Wednesday, December 21, 2016

A New DIY clay warmer

After a bit of thinking and searching the internet for ideas, I decided to try out a foot warming pad because it is very energy efficient and also likely to be safer than the lightbulb method.

So I ordered a foot warmer and finally a hi/low plug to control the temp a bit and it's working out great.

First I ordered the foot warming pad off Amazon to try out. It only draws 90 watts with a temp of 130 degrees. After using it a bit I found that 130˚ is a bit too high and I would alternate between pad on and pad off once the clay got too warm. Since it was working well, I went ahead and ordered the hi/low plug attachment from Amazon. I only used it a couple of days and already know it was a good addition. Once the clay reaches a toasty temp on Hi I turn it to Low to keep it warm without melting.

All in all, I'm very pleased with this new system. I place tinfoil on the heating pad and then arrange chunks of clay on the foil- as I take warm clay off the pad, I drop more cold clay onto the pad.

It does take a bit longer for the pad to warm up the clay than the light-bulb, but it is more consistent without the burning/melting hotspots. Only real drawback is that the clay really needs to be in direct contact with the pad surface so you are more limited in the amount of clay you can warm at a time. In the future I may try putting the pad into a styrofoam box to trap the ambient heat and put in more clay but for the moment and for the cost, this is working quite well. Especially in winter in Colorado it is so much nicer to sculpt with buttery-warm oil-based clay than hard chunks.

After years of using my original clay warmer hot box, I decided I wanted to try something new and more energy efficient. Plus, while the styrofoam hot box works really well, it can sometimes work too well, especially for softer clays like Chavant's Clayette in Soft and cause them to melt or have hot spots that can burn your hands if you aren't careful.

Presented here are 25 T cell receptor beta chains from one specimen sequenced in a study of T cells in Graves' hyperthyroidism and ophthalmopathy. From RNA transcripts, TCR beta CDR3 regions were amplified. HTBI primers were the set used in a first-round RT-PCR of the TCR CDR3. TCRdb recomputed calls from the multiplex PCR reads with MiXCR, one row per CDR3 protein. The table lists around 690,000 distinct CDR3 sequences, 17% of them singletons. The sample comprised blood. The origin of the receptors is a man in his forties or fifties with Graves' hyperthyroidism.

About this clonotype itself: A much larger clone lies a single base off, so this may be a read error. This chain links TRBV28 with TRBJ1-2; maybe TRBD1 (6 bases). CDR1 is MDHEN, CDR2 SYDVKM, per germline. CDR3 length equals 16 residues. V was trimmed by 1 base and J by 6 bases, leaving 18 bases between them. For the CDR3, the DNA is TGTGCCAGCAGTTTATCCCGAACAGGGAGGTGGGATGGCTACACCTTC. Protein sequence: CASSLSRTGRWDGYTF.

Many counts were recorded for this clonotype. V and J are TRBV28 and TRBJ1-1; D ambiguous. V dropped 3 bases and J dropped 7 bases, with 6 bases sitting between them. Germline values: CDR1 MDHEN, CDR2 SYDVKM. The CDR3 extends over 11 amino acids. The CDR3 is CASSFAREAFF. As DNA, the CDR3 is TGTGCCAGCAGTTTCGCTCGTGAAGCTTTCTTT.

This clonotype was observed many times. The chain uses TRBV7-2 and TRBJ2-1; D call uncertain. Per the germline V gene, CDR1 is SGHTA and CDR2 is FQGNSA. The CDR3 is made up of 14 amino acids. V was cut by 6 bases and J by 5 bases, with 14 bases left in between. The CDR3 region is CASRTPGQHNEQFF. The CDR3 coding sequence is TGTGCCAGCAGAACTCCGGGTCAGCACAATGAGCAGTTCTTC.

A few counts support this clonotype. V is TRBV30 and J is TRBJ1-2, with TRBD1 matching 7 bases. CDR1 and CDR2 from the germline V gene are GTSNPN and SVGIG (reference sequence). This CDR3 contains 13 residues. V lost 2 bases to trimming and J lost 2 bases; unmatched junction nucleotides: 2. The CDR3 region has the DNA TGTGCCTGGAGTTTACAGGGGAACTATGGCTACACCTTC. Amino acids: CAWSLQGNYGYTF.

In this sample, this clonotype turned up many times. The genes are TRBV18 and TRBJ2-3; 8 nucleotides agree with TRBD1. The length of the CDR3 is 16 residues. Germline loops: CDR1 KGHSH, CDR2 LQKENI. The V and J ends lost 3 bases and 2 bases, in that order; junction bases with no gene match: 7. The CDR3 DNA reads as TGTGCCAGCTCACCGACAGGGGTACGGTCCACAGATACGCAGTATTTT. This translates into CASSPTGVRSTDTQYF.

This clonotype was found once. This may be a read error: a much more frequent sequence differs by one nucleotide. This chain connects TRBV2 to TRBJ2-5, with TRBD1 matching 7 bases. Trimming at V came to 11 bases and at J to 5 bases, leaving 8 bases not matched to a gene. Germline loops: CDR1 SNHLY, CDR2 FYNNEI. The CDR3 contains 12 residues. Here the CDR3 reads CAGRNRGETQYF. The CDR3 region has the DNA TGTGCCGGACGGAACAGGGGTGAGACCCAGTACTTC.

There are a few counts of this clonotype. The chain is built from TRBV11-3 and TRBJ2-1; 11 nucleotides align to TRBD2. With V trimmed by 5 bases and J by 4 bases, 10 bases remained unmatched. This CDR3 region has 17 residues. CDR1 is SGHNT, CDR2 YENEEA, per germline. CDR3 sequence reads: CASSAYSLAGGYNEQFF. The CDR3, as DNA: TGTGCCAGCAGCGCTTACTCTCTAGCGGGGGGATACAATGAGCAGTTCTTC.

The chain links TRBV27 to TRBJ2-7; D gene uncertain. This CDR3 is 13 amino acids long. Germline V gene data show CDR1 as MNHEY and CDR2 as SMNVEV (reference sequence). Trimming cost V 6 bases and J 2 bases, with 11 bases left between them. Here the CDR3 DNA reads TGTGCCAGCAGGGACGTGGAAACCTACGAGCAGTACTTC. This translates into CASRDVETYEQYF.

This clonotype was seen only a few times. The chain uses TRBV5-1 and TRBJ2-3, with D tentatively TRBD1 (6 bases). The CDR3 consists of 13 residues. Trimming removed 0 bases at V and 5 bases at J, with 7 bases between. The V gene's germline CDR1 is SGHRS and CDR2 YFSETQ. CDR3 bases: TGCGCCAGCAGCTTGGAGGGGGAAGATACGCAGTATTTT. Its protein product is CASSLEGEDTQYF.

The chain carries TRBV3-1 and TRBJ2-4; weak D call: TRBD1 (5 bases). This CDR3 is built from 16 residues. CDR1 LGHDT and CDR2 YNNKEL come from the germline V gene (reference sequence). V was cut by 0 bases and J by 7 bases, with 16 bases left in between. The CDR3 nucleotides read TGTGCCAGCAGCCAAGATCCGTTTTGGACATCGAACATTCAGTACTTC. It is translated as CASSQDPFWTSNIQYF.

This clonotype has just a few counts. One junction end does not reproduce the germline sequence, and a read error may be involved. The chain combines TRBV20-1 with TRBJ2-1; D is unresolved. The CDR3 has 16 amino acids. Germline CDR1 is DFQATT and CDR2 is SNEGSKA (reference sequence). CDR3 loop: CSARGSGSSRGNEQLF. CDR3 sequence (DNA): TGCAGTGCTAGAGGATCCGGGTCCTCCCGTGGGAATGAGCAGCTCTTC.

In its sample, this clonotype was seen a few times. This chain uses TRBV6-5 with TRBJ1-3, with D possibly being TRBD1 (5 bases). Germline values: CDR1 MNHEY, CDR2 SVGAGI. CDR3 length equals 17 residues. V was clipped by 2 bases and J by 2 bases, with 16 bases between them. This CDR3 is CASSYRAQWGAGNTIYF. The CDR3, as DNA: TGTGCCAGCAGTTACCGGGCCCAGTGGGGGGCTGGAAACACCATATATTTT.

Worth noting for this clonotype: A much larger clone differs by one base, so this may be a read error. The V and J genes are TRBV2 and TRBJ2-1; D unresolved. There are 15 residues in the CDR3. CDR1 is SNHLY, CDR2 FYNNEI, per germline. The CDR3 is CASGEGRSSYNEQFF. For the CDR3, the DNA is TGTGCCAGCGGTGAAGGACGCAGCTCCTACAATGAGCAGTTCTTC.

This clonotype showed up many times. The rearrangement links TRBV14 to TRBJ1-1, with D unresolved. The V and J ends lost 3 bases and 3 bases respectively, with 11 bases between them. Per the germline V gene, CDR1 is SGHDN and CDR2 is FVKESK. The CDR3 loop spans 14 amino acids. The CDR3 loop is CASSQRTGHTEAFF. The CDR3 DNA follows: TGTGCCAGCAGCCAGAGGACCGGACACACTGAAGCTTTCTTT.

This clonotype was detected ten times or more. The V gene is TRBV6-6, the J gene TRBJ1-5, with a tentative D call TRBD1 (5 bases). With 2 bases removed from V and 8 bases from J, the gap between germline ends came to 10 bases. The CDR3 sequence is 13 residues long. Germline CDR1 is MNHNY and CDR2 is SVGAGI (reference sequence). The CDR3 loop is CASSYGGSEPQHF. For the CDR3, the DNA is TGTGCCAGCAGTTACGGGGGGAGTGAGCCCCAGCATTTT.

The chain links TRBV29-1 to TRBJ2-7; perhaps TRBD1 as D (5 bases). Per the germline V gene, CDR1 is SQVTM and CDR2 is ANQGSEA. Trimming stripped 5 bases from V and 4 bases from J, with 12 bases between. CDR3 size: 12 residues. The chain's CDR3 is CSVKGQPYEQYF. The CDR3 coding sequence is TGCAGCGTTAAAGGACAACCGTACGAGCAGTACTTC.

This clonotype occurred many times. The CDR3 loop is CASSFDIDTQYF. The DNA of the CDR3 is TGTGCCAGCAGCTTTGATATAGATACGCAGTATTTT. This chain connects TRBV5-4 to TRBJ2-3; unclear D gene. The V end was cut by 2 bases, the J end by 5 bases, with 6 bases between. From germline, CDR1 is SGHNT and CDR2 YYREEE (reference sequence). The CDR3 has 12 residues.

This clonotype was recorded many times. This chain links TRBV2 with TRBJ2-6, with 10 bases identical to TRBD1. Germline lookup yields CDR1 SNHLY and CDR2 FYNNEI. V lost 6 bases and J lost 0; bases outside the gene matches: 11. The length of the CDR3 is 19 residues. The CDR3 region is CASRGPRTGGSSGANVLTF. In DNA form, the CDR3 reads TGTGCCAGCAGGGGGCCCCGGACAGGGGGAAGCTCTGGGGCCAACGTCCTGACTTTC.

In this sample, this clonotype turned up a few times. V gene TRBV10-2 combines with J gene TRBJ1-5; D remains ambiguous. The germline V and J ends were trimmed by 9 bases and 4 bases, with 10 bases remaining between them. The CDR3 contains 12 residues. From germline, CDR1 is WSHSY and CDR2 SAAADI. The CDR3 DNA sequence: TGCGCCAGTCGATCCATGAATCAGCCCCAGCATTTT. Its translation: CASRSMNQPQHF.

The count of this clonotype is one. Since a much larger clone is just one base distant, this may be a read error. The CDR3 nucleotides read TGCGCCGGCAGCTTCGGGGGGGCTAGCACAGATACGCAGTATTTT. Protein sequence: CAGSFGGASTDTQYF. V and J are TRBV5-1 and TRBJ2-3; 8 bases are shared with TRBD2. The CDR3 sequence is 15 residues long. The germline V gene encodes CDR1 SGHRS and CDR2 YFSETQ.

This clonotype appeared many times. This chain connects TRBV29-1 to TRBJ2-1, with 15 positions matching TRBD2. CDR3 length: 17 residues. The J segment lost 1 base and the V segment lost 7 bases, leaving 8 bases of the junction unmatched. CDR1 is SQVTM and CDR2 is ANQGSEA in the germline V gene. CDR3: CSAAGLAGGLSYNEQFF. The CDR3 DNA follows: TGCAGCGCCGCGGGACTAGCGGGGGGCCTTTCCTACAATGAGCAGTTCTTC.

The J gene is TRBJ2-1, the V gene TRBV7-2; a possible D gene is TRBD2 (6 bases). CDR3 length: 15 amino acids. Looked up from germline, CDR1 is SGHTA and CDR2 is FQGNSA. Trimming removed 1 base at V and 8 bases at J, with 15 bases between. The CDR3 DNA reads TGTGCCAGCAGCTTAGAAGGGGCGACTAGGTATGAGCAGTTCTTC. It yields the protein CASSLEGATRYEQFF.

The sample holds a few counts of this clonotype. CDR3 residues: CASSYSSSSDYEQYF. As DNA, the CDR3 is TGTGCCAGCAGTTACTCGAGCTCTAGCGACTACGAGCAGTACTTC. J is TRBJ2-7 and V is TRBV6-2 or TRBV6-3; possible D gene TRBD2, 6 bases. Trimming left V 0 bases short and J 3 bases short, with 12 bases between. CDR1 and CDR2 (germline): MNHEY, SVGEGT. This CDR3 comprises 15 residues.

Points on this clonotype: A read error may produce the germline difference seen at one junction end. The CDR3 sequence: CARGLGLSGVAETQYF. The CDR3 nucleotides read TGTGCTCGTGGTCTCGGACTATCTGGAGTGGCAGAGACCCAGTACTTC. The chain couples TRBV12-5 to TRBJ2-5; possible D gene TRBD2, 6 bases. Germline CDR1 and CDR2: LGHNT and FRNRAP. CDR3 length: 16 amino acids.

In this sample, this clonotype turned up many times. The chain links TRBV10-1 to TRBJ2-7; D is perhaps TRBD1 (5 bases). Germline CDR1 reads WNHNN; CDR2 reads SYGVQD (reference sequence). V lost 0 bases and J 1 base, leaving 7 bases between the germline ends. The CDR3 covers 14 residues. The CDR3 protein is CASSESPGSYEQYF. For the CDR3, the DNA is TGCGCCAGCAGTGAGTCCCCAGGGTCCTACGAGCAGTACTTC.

Tuesday, October 25, 2016

Wax Chasing in the morning...

Now that the big show is finished it's time to catch up on the work that backlogged. I have a new wax of "Bareback Bookworm" on my desk that I need to finish chasing so it can get to the foundry and also need a new wax pour made for "Do you know me still?" Both of these are going to be in the 2016 Women Artists of the West 46th National Exhibition and the American Women Artists 2016 Annual Master and Signature Show.
One handy though expensive tool is my Kerr Ultra Waxer 2. You can purchase a variety of heads to plug into either of the two hot tool handles and you can also dial in different temps for both of them. Additionally you can heat metal tools using an alcohol torch burner to cut, melt and manipulate the wax.
Unfortunately, wax castings really come as perfect replicas of your original clay and I can often spend 6-10 hours on a wax - resculpting areas that are missing or marred by bubbles and other problems not to mention the seams that come from the mold.
There is also a large pour spout that needs to be in the mold in order to have a place to pour the hot wax into the mold. This is called the sprue and when the wax sprue is cut off there is a gaping hole and needs to be filled and repaired before the piece is cast in bronze.
Here you see a boot before and after chasing - filling in missing spots and bubbles, cutting off protrusions and generally cleaning up the wax.
In the case of the hand and book (removed from the original clay sculpture and molded and cast separately) the entire thumb is missing thanks to an air bubble in the wax casting. That means that I will melt and attach wax to resculpt the entire thumb.